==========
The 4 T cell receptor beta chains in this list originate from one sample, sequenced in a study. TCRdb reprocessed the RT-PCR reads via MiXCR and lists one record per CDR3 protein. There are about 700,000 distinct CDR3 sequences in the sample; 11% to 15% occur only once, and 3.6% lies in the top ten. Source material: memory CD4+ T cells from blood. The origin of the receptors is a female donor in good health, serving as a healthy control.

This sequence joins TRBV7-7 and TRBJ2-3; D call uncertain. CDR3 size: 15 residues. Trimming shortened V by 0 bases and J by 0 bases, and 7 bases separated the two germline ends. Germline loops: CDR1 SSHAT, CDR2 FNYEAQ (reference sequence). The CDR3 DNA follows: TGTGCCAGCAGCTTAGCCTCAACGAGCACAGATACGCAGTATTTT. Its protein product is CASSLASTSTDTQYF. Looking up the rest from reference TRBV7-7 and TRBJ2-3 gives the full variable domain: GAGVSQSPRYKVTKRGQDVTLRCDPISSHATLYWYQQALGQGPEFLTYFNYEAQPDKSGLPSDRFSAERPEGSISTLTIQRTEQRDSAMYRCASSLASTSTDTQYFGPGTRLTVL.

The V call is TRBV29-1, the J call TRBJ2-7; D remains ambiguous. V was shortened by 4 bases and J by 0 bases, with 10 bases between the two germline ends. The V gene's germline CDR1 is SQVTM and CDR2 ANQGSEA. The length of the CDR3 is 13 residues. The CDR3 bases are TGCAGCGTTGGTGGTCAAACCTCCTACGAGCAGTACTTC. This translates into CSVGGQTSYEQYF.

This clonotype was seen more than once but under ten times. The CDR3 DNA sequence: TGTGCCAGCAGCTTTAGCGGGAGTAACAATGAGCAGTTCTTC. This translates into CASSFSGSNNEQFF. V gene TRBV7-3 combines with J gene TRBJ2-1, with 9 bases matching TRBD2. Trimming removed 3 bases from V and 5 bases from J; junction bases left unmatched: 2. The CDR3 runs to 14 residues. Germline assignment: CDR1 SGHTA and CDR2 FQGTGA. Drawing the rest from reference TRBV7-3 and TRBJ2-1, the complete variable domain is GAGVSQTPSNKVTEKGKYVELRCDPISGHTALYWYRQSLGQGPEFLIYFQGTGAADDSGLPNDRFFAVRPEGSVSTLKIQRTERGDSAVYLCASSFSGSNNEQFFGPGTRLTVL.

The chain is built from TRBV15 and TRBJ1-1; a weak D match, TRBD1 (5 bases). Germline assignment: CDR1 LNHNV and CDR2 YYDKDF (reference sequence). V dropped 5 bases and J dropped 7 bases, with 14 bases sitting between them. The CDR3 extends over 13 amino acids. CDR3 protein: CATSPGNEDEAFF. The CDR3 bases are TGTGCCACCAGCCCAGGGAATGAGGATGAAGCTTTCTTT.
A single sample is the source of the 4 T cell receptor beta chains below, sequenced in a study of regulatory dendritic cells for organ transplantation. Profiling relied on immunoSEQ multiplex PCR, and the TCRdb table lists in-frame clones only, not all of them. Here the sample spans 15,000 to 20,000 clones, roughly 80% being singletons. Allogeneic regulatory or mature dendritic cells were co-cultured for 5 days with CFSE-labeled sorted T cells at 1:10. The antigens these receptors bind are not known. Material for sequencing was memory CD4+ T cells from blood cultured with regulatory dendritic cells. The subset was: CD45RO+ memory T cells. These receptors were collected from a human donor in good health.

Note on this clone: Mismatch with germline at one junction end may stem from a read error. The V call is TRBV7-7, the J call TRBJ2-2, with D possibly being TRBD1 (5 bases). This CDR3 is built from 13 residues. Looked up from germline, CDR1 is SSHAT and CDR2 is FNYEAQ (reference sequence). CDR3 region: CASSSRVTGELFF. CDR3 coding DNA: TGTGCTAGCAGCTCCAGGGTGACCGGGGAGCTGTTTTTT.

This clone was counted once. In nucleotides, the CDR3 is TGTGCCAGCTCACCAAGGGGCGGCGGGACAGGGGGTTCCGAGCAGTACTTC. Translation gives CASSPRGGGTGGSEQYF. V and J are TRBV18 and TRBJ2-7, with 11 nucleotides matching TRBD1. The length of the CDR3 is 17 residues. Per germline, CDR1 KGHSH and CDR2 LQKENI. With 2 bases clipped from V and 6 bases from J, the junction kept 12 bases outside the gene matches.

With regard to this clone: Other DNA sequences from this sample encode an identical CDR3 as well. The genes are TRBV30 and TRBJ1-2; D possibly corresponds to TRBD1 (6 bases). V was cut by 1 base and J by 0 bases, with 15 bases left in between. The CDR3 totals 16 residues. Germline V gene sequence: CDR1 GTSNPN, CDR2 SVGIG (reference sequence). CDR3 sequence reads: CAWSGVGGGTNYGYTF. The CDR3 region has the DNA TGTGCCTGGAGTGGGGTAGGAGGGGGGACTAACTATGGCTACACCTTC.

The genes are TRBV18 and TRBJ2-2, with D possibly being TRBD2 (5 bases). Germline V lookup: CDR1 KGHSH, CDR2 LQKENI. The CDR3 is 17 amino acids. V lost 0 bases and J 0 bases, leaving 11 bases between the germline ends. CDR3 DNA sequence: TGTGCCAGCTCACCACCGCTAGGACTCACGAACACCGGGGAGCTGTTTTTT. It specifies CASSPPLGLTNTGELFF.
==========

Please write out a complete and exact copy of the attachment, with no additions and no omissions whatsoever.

The 4 T cell receptor beta chains in this list originate from one sample, sequenced in a study. TCRdb reprocessed the RT-PCR reads via MiXCR and lists one record per CDR3 protein. There are about 700,000 distinct CDR3 sequences in the sample; 11% to 15% occur only once, and 3.6% lies in the top ten. Source material: memory CD4+ T cells from blood. The origin of the receptors is a female donor in good health, serving as a healthy control.

This sequence joins TRBV7-7 and TRBJ2-3; D call uncertain. CDR3 size: 15 residues. Trimming shortened V by 0 bases and J by 0 bases, and 7 bases separated the two germline ends. Germline loops: CDR1 SSHAT, CDR2 FNYEAQ (reference sequence). The CDR3 DNA follows: TGTGCCAGCAGCTTAGCCTCAACGAGCACAGATACGCAGTATTTT. Its protein product is CASSLASTSTDTQYF. Looking up the rest from reference TRBV7-7 and TRBJ2-3 gives the full variable domain: GAGVSQSPRYKVTKRGQDVTLRCDPISSHATLYWYQQALGQGPEFLTYFNYEAQPDKSGLPSDRFSAERPEGSISTLTIQRTEQRDSAMYRCASSLASTSTDTQYFGPGTRLTVL.

The V call is TRBV29-1, the J call TRBJ2-7; D remains ambiguous. V was shortened by 4 bases and J by 0 bases, with 10 bases between the two germline ends. The V gene's germline CDR1 is SQVTM and CDR2 ANQGSEA. The length of the CDR3 is 13 residues. The CDR3 bases are TGCAGCGTTGGTGGTCAAACCTCCTACGAGCAGTACTTC. This translates into CSVGGQTSYEQYF.

This clonotype was seen more than once but under ten times. The CDR3 DNA sequence: TGTGCCAGCAGCTTTAGCGGGAGTAACAATGAGCAGTTCTTC. This translates into CASSFSGSNNEQFF. V gene TRBV7-3 combines with J gene TRBJ2-1, with 9 bases matching TRBD2. Trimming removed 3 bases from V and 5 bases from J; junction bases left unmatched: 2. The CDR3 runs to 14 residues. Germline assignment: CDR1 SGHTA and CDR2 FQGTGA. Drawing the rest from reference TRBV7-3 and TRBJ2-1, the complete variable domain is GAGVSQTPSNKVTEKGKYVELRCDPISGHTALYWYRQSLGQGPEFLIYFQGTGAADDSGLPNDRFFAVRPEGSVSTLKIQRTERGDSAVYLCASSFSGSNNEQFFGPGTRLTVL.

The chain is built from TRBV15 and TRBJ1-1; a weak D match, TRBD1 (5 bases). Germline assignment: CDR1 LNHNV and CDR2 YYDKDF (reference sequence). V dropped 5 bases and J dropped 7 bases, with 14 bases sitting between them. The CDR3 extends over 13 amino acids. CDR3 protein: CATSPGNEDEAFF. The CDR3 bases are TGTGCCACCAGCCCAGGGAATGAGGATGAAGCTTTCTTT.
A single sample is the source of the 4 T cell receptor beta chains below, sequenced in a study of regulatory dendritic cells for organ transplantation. Profiling relied on immunoSEQ multiplex PCR, and the TCRdb table lists in-frame clones only, not all of them. Here the sample spans 15,000 to 20,000 clones, roughly 80% being singletons. Allogeneic regulatory or mature dendritic cells were co-cultured for 5 days with CFSE-labeled sorted T cells at 1:10. The antigens these receptors bind are not known. Material for sequencing was memory CD4+ T cells from blood cultured with regulatory dendritic cells. The subset was: CD45RO+ memory T cells. These receptors were collected from a human donor in good health.

Note on this clone: Mismatch with germline at one junction end may stem from a read error. The V call is TRBV7-7, the J call TRBJ2-2, with D possibly being TRBD1 (5 bases). This CDR3 is built from 13 residues. Looked up from germline, CDR1 is SSHAT and CDR2 is FNYEAQ (reference sequence). CDR3 region: CASSSRVTGELFF. CDR3 coding DNA: TGTGCTAGCAGCTCCAGGGTGACCGGGGAGCTGTTTTTT.

This clone was counted once. In nucleotides, the CDR3 is TGTGCCAGCTCACCAAGGGGCGGCGGGACAGGGGGTTCCGAGCAGTACTTC. Translation gives CASSPRGGGTGGSEQYF. V and J are TRBV18 and TRBJ2-7, with 11 nucleotides matching TRBD1. The length of the CDR3 is 17 residues. Per germline, CDR1 KGHSH and CDR2 LQKENI. With 2 bases clipped from V and 6 bases from J, the junction kept 12 bases outside the gene matches.

With regard to this clone: Other DNA sequences from this sample encode an identical CDR3 as well. The genes are TRBV30 and TRBJ1-2; D possibly corresponds to TRBD1 (6 bases). V was cut by 1 base and J by 0 bases, with 15 bases left in between. The CDR3 totals 16 residues. Germline V gene sequence: CDR1 GTSNPN, CDR2 SVGIG (reference sequence). CDR3 sequence reads: CAWSGVGGGTNYGYTF. The CDR3 region has the DNA TGTGCCTGGAGTGGGGTAGGAGGGGGGACTAACTATGGCTACACCTTC.

The genes are TRBV18 and TRBJ2-2, with D possibly being TRBD2 (5 bases). Germline V lookup: CDR1 KGHSH, CDR2 LQKENI. The CDR3 is 17 amino acids. V lost 0 bases and J 0 bases, leaving 11 bases between the germline ends. CDR3 DNA sequence: TGTGCCAGCTCACCACCGCTAGGACTCACGAACACCGGGGAGCTGTTTTTT. It specifies CASSPPLGLTNTGELFF.